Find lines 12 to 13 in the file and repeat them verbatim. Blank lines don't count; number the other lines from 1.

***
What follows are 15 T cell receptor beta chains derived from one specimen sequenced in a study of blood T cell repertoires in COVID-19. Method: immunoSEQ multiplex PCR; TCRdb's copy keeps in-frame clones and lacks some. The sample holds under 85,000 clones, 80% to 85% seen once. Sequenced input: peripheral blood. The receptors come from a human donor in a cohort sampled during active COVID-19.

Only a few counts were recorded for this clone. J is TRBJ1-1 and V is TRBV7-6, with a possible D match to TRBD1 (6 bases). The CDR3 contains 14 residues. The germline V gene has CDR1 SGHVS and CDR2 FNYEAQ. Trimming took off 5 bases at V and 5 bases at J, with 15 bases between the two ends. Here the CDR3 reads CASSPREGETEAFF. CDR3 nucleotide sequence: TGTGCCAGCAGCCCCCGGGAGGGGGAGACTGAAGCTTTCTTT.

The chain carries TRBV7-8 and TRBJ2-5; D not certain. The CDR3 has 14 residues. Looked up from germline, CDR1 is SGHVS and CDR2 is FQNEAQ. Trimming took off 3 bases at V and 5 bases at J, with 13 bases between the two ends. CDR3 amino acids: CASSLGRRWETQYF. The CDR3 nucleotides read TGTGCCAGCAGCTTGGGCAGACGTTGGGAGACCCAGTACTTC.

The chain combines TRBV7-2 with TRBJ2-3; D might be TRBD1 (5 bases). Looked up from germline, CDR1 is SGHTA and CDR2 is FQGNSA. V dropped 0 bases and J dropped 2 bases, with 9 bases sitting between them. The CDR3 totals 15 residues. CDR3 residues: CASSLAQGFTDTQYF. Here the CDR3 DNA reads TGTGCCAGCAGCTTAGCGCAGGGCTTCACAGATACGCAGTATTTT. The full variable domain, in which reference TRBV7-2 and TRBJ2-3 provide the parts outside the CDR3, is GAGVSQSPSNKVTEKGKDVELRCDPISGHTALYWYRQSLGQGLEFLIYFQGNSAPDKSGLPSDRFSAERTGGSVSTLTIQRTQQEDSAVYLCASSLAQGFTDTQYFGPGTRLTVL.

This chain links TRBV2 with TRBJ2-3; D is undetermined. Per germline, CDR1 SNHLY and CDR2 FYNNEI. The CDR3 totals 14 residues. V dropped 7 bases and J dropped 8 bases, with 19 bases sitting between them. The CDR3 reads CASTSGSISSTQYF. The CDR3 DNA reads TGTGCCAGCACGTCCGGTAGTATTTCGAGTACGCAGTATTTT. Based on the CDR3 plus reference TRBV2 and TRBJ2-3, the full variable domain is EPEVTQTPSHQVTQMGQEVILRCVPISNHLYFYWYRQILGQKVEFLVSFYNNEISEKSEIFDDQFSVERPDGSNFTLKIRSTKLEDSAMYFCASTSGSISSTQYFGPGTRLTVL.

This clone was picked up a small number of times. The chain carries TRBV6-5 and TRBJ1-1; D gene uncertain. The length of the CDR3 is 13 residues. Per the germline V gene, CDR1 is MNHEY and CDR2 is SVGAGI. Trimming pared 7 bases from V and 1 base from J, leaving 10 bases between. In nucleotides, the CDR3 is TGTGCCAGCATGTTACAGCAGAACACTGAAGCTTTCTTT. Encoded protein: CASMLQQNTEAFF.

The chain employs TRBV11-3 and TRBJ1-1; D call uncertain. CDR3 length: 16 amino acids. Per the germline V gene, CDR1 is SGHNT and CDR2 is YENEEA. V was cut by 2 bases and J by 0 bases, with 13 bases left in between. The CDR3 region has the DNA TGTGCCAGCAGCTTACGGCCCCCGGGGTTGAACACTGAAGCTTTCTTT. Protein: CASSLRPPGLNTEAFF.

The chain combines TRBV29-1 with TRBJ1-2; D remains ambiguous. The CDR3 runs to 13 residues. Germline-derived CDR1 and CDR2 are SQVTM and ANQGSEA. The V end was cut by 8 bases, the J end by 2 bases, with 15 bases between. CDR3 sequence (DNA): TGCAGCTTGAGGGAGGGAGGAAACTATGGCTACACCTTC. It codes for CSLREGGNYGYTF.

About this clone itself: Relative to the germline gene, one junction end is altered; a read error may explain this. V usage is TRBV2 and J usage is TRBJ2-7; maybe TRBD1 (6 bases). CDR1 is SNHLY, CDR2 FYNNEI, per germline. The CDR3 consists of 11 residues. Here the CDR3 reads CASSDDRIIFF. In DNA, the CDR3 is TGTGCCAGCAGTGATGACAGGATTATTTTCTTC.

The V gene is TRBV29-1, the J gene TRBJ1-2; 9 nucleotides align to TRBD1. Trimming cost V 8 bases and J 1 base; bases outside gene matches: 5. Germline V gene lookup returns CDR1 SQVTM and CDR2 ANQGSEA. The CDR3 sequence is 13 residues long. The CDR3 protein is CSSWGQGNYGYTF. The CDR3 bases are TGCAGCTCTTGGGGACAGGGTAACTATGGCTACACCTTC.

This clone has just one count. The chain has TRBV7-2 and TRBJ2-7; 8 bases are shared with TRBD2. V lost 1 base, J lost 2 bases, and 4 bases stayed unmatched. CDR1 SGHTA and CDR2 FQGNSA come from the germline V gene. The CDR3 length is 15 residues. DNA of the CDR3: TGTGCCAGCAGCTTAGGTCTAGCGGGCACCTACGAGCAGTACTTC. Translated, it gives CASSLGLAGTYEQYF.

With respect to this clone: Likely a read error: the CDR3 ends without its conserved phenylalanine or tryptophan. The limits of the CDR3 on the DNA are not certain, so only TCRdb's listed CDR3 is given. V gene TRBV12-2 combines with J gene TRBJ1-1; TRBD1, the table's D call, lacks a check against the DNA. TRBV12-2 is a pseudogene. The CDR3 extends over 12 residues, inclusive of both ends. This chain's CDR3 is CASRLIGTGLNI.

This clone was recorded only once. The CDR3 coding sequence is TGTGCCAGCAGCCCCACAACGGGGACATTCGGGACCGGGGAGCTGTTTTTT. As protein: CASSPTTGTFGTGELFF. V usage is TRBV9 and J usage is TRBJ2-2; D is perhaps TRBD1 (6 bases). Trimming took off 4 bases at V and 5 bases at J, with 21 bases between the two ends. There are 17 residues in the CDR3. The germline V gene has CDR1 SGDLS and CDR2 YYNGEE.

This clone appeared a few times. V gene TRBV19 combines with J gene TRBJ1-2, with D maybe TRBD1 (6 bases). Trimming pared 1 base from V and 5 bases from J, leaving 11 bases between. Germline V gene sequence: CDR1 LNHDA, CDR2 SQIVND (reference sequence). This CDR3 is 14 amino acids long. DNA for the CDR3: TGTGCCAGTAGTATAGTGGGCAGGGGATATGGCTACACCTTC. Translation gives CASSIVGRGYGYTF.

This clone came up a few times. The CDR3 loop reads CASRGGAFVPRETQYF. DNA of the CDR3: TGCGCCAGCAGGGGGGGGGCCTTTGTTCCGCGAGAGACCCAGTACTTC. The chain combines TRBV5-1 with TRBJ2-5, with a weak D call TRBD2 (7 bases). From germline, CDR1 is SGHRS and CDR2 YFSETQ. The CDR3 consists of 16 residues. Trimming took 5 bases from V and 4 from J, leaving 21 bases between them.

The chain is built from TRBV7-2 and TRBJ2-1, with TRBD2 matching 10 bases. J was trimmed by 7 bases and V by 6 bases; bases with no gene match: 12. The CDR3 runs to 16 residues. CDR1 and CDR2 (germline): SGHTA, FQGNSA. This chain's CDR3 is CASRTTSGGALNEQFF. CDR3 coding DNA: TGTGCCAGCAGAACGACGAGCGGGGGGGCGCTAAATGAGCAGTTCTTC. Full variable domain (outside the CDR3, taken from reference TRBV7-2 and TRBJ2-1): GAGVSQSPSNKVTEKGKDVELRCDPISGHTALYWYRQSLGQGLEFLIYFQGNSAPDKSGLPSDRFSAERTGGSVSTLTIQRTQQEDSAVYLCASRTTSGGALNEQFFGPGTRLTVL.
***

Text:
With respect to this clone: Likely a read error: the CDR3 ends without its conserved phenylalanine or tryptophan. The limits of the CDR3 on the DNA are not certain, so only TCRdb's listed CDR3 is given. V gene TRBV12-2 combines with J gene TRBJ1-1; TRBD1, the table's D call, lacks a check against the DNA. TRBV12-2 is a pseudogene. The CDR3 extends over 12 residues, inclusive of both ends. This chain's CDR3 is CASRLIGTGLNI.

This clone was recorded only once. The CDR3 coding sequence is TGTGCCAGCAGCCCCACAACGGGGACATTCGGGACCGGGGAGCTGTTTTTT. As protein: CASSPTTGTFGTGELFF. V usage is TRBV9 and J usage is TRBJ2-2; D is perhaps TRBD1 (6 bases). Trimming took off 4 bases at V and 5 bases at J, with 21 bases between the two ends. There are 17 residues in the CDR3. The germline V gene has CDR1 SGDLS and CDR2 YYNGEE.